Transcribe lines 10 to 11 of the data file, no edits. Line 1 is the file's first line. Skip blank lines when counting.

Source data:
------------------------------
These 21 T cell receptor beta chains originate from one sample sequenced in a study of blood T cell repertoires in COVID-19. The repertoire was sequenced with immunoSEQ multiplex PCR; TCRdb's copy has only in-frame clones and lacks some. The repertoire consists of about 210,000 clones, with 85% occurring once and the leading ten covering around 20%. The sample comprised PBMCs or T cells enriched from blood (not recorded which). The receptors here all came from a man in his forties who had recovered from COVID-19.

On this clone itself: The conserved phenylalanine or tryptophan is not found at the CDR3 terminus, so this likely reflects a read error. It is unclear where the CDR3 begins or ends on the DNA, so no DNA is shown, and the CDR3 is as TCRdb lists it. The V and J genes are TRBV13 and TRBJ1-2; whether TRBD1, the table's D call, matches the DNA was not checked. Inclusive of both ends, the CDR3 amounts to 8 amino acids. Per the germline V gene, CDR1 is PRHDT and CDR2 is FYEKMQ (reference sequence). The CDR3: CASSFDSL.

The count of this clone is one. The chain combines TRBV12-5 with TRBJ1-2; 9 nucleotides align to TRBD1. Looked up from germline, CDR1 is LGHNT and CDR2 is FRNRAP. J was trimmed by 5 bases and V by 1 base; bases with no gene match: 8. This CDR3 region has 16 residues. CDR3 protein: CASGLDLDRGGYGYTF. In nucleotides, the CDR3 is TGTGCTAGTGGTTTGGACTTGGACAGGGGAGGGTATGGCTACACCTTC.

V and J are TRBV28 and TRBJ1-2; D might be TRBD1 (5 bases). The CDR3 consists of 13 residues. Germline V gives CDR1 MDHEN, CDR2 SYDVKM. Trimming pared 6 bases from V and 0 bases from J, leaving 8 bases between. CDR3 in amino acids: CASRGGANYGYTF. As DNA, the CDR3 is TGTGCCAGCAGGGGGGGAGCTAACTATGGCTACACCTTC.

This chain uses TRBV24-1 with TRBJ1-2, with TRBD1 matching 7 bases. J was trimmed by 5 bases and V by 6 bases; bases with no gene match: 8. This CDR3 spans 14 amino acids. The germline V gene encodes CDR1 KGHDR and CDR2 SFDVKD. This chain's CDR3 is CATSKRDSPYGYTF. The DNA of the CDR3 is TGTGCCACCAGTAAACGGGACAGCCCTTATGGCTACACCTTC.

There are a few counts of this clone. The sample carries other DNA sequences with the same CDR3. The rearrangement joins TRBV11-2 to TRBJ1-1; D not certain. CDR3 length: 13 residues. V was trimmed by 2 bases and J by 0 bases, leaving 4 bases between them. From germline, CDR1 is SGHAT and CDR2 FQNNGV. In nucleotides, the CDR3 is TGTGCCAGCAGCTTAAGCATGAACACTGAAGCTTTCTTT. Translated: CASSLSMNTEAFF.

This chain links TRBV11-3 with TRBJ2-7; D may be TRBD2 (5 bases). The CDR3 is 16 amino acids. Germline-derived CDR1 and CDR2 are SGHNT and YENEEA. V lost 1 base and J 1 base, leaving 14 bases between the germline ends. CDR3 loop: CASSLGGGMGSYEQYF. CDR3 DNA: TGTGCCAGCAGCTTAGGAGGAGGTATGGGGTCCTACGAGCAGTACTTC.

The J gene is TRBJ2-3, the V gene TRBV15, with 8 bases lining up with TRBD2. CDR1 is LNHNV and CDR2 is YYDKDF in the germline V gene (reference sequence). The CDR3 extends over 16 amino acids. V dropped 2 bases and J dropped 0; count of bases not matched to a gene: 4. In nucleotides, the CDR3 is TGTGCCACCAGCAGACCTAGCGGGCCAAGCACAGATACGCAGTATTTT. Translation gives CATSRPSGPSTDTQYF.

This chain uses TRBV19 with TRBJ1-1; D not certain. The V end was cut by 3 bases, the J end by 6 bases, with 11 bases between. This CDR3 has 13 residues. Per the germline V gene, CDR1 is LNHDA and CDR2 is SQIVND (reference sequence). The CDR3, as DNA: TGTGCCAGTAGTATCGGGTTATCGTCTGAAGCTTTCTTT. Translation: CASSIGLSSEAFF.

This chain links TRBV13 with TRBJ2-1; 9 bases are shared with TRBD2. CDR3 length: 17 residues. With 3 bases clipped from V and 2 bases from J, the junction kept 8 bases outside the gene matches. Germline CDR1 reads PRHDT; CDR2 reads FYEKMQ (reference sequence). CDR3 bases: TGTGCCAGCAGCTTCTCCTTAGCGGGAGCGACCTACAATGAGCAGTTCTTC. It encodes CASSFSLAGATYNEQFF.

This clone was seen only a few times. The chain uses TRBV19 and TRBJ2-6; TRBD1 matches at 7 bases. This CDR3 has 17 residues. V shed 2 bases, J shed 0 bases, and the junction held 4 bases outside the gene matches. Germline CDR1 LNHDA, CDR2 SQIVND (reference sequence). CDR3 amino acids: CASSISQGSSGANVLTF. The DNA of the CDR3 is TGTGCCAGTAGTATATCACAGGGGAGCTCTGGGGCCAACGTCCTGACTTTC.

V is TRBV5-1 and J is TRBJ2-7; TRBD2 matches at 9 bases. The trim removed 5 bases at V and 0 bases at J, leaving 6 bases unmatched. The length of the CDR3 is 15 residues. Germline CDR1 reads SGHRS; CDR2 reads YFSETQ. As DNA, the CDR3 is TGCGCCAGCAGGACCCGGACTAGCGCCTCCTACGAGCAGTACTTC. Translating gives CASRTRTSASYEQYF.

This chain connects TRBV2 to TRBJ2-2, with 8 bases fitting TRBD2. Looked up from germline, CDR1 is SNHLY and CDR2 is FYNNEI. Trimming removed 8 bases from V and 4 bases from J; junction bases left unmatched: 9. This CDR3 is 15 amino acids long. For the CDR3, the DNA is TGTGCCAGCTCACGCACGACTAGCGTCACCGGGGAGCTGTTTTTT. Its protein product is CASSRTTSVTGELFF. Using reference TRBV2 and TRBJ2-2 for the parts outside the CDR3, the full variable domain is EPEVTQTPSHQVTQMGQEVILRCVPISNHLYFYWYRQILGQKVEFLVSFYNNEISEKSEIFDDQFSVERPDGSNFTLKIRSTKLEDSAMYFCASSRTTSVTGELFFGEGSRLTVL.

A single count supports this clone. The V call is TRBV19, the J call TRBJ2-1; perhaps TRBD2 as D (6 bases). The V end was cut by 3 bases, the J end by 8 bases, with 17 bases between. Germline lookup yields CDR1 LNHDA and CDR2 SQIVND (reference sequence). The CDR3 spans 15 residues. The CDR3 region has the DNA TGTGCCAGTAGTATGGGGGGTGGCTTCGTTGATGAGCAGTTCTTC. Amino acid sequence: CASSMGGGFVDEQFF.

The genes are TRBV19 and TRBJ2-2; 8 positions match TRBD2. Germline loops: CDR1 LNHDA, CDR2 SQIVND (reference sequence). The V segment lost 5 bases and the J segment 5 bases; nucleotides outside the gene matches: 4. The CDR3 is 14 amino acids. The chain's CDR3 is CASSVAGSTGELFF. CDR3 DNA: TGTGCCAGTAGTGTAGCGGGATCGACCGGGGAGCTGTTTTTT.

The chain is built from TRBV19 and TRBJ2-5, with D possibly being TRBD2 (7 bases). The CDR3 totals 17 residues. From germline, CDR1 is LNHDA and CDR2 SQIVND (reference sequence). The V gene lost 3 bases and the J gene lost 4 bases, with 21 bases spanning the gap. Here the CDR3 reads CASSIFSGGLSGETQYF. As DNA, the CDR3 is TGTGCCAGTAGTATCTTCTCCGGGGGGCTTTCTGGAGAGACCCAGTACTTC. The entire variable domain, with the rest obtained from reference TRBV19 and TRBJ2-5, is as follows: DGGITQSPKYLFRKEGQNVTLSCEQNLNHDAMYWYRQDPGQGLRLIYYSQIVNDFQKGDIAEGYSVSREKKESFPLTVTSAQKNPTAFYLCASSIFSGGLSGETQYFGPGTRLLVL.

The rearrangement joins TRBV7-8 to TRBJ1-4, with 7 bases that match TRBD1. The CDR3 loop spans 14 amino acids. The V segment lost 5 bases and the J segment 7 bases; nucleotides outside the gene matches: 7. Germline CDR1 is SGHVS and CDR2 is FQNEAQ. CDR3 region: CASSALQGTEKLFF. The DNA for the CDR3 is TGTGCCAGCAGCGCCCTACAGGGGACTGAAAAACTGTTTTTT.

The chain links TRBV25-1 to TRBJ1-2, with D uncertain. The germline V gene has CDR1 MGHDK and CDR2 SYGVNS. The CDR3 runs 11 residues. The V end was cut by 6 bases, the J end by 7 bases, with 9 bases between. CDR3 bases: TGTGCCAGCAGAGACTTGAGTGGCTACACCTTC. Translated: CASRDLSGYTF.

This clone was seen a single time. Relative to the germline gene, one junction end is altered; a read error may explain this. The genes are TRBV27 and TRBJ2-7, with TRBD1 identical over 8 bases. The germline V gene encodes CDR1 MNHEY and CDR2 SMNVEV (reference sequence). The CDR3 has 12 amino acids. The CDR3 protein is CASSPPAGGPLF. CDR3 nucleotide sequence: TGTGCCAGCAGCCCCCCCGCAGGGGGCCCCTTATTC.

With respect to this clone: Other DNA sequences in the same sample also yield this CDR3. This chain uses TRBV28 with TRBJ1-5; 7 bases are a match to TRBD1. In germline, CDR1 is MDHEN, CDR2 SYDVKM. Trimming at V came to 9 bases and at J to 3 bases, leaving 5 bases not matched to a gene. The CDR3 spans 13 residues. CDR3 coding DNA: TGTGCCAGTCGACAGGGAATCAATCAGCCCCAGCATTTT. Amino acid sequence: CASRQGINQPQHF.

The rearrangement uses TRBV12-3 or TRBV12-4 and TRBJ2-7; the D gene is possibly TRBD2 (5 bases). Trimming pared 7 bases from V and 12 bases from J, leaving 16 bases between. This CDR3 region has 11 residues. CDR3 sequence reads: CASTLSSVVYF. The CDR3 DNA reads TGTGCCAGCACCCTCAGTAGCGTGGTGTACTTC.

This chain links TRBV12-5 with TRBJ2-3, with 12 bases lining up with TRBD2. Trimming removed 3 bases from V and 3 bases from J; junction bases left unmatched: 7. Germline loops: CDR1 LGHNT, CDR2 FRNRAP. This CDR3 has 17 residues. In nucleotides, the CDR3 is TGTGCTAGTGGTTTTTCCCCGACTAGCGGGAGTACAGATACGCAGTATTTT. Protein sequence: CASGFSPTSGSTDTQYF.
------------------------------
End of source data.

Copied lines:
This chain links TRBV13 with TRBJ2-1; 9 bases are shared with TRBD2. CDR3 length: 17 residues. With 3 bases clipped from V and 2 bases from J, the junction kept 8 bases outside the gene matches. Germline CDR1 reads PRHDT; CDR2 reads FYEKMQ (reference sequence). CDR3 bases: TGTGCCAGCAGCTTCTCCTTAGCGGGAGCGACCTACAATGAGCAGTTCTTC. It encodes CASSFSLAGATYNEQFF.

This clone was seen only a few times. The chain uses TRBV19 and TRBJ2-6; TRBD1 matches at 7 bases. This CDR3 has 17 residues. V shed 2 bases, J shed 0 bases, and the junction held 4 bases outside the gene matches. Germline CDR1 LNHDA, CDR2 SQIVND (reference sequence). CDR3 amino acids: CASSISQGSSGANVLTF. The DNA of the CDR3 is TGTGCCAGTAGTATATCACAGGGGAGCTCTGGGGCCAACGTCCTGACTTTC.